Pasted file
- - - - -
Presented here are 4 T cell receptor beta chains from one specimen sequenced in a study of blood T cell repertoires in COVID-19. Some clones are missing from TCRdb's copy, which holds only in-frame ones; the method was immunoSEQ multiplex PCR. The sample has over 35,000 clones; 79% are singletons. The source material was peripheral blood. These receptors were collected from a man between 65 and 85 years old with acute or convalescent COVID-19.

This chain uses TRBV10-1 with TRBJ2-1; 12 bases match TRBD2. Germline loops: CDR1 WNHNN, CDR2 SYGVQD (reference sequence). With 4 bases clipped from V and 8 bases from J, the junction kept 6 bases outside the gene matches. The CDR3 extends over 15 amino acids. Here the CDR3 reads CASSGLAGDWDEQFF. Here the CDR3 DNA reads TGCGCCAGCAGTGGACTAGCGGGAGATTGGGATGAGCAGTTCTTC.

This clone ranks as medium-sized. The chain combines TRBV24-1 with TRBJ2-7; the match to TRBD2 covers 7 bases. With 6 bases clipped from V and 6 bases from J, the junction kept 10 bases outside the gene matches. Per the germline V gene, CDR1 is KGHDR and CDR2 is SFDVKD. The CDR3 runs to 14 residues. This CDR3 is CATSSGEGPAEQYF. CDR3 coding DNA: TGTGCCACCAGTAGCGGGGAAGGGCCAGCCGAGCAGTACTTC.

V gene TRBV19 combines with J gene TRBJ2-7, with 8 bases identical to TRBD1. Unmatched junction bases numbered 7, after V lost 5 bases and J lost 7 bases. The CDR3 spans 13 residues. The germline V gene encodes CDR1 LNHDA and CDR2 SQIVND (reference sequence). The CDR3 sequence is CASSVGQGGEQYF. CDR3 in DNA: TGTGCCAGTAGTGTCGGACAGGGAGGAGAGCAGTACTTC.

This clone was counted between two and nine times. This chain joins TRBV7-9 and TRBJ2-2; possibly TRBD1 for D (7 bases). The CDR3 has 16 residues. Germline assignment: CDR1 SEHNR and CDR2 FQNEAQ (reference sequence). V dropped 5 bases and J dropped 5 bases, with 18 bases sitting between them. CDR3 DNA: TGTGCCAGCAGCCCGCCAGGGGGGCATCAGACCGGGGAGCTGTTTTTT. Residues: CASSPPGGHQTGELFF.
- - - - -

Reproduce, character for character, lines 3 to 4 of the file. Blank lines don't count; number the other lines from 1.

This clone ranks as medium-sized. The chain combines TRBV24-1 with TRBJ2-7; the match to TRBD2 covers 7 bases. With 6 bases clipped from V and 6 bases from J, the junction kept 10 bases outside the gene matches. Per the germline V gene, CDR1 is KGHDR and CDR2 is SFDVKD. The CDR3 runs to 14 residues. This CDR3 is CATSSGEGPAEQYF. CDR3 coding DNA: TGTGCCACCAGTAGCGGGGAAGGGCCAGCCGAGCAGTACTTC.

V gene TRBV19 combines with J gene TRBJ2-7, with 8 bases identical to TRBD1. Unmatched junction bases numbered 7, after V lost 5 bases and J lost 7 bases. The CDR3 spans 13 residues. The germline V gene encodes CDR1 LNHDA and CDR2 SQIVND (reference sequence). The CDR3 sequence is CASSVGQGGEQYF. CDR3 in DNA: TGTGCCAGTAGTGTCGGACAGGGAGGAGAGCAGTACTTC.